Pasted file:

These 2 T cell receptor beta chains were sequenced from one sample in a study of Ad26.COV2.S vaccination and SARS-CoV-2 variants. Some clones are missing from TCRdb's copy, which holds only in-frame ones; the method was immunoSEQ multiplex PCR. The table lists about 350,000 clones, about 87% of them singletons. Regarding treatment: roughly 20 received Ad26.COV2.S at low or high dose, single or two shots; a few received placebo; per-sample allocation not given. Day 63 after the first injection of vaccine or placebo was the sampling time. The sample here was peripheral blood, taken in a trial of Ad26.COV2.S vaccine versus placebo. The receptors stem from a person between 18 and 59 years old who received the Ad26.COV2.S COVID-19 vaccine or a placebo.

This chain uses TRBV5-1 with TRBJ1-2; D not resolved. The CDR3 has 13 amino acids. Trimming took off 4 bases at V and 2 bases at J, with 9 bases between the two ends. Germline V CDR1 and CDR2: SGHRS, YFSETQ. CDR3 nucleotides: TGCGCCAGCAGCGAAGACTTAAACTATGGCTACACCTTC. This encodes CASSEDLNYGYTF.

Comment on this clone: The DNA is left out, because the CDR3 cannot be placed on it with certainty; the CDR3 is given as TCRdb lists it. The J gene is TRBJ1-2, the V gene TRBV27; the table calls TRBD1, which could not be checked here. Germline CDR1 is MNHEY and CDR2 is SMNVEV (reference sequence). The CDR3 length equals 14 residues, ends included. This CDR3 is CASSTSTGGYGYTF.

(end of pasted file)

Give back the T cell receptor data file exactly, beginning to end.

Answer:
These 2 T cell receptor beta chains were sequenced from one sample in a study of Ad26.COV2.S vaccination and SARS-CoV-2 variants. Some clones are missing from TCRdb's copy, which holds only in-frame ones; the method was immunoSEQ multiplex PCR. The table lists about 350,000 clones, about 87% of them singletons. Regarding treatment: roughly 20 received Ad26.COV2.S at low or high dose, single or two shots; a few received placebo; per-sample allocation not given. Day 63 after the first injection of vaccine or placebo was the sampling time. The sample here was peripheral blood, taken in a trial of Ad26.COV2.S vaccine versus placebo. The receptors stem from a person between 18 and 59 years old who received the Ad26.COV2.S COVID-19 vaccine or a placebo.

This chain uses TRBV5-1 with TRBJ1-2; D not resolved. The CDR3 has 13 amino acids. Trimming took off 4 bases at V and 2 bases at J, with 9 bases between the two ends. Germline V CDR1 and CDR2: SGHRS, YFSETQ. CDR3 nucleotides: TGCGCCAGCAGCGAAGACTTAAACTATGGCTACACCTTC. This encodes CASSEDLNYGYTF.

Comment on this clone: The DNA is left out, because the CDR3 cannot be placed on it with certainty; the CDR3 is given as TCRdb lists it. The J gene is TRBJ1-2, the V gene TRBV27; the table calls TRBD1, which could not be checked here. Germline CDR1 is MNHEY and CDR2 is SMNVEV (reference sequence). The CDR3 length equals 14 residues, ends included. This CDR3 is CASSTSTGGYGYTF.